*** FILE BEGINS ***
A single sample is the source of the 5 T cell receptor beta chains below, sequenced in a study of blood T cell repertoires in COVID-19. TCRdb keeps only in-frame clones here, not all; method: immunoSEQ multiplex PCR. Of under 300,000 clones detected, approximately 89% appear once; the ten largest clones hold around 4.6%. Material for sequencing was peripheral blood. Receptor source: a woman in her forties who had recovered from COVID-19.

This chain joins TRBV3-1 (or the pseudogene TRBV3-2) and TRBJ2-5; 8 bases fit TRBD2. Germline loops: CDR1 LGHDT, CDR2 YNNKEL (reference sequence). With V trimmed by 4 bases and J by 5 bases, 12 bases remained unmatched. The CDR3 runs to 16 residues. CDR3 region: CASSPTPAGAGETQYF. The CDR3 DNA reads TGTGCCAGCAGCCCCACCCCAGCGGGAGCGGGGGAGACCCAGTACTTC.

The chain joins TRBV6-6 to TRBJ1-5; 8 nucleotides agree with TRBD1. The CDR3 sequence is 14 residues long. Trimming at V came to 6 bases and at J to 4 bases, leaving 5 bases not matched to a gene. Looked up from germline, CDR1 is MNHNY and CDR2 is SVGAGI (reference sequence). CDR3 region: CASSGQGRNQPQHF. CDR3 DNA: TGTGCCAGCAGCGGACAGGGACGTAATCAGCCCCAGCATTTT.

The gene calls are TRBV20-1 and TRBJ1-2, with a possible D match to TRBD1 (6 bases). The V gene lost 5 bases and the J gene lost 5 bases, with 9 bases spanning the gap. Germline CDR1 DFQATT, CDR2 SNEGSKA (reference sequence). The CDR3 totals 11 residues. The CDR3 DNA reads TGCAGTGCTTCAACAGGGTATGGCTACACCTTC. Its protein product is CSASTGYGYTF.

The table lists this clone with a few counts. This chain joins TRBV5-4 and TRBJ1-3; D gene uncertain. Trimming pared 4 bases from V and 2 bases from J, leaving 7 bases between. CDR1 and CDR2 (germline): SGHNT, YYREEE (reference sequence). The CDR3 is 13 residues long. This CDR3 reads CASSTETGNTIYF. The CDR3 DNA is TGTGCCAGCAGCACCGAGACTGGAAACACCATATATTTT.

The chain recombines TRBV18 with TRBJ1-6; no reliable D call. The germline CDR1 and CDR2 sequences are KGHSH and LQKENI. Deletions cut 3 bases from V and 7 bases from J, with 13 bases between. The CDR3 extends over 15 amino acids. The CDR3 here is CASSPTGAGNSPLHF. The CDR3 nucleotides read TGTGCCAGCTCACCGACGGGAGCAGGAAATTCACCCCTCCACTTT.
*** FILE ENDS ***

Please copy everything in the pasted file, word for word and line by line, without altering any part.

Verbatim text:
A single sample is the source of the 5 T cell receptor beta chains below, sequenced in a study of blood T cell repertoires in COVID-19. TCRdb keeps only in-frame clones here, not all; method: immunoSEQ multiplex PCR. Of under 300,000 clones detected, approximately 89% appear once; the ten largest clones hold around 4.6%. Material for sequencing was peripheral blood. Receptor source: a woman in her forties who had recovered from COVID-19.

This chain joins TRBV3-1 (or the pseudogene TRBV3-2) and TRBJ2-5; 8 bases fit TRBD2. Germline loops: CDR1 LGHDT, CDR2 YNNKEL (reference sequence). With V trimmed by 4 bases and J by 5 bases, 12 bases remained unmatched. The CDR3 runs to 16 residues. CDR3 region: CASSPTPAGAGETQYF. The CDR3 DNA reads TGTGCCAGCAGCCCCACCCCAGCGGGAGCGGGGGAGACCCAGTACTTC.

The chain joins TRBV6-6 to TRBJ1-5; 8 nucleotides agree with TRBD1. The CDR3 sequence is 14 residues long. Trimming at V came to 6 bases and at J to 4 bases, leaving 5 bases not matched to a gene. Looked up from germline, CDR1 is MNHNY and CDR2 is SVGAGI (reference sequence). CDR3 region: CASSGQGRNQPQHF. CDR3 DNA: TGTGCCAGCAGCGGACAGGGACGTAATCAGCCCCAGCATTTT.

The gene calls are TRBV20-1 and TRBJ1-2, with a possible D match to TRBD1 (6 bases). The V gene lost 5 bases and the J gene lost 5 bases, with 9 bases spanning the gap. Germline CDR1 DFQATT, CDR2 SNEGSKA (reference sequence). The CDR3 totals 11 residues. The CDR3 DNA reads TGCAGTGCTTCAACAGGGTATGGCTACACCTTC. Its protein product is CSASTGYGYTF.

The table lists this clone with a few counts. This chain joins TRBV5-4 and TRBJ1-3; D gene uncertain. Trimming pared 4 bases from V and 2 bases from J, leaving 7 bases between. CDR1 and CDR2 (germline): SGHNT, YYREEE (reference sequence). The CDR3 is 13 residues long. This CDR3 reads CASSTETGNTIYF. The CDR3 DNA is TGTGCCAGCAGCACCGAGACTGGAAACACCATATATTTT.

The chain recombines TRBV18 with TRBJ1-6; no reliable D call. The germline CDR1 and CDR2 sequences are KGHSH and LQKENI. Deletions cut 3 bases from V and 7 bases from J, with 13 bases between. The CDR3 extends over 15 amino acids. The CDR3 here is CASSPTGAGNSPLHF. The CDR3 nucleotides read TGTGCCAGCTCACCGACGGGAGCAGGAAATTCACCCCTCCACTTT.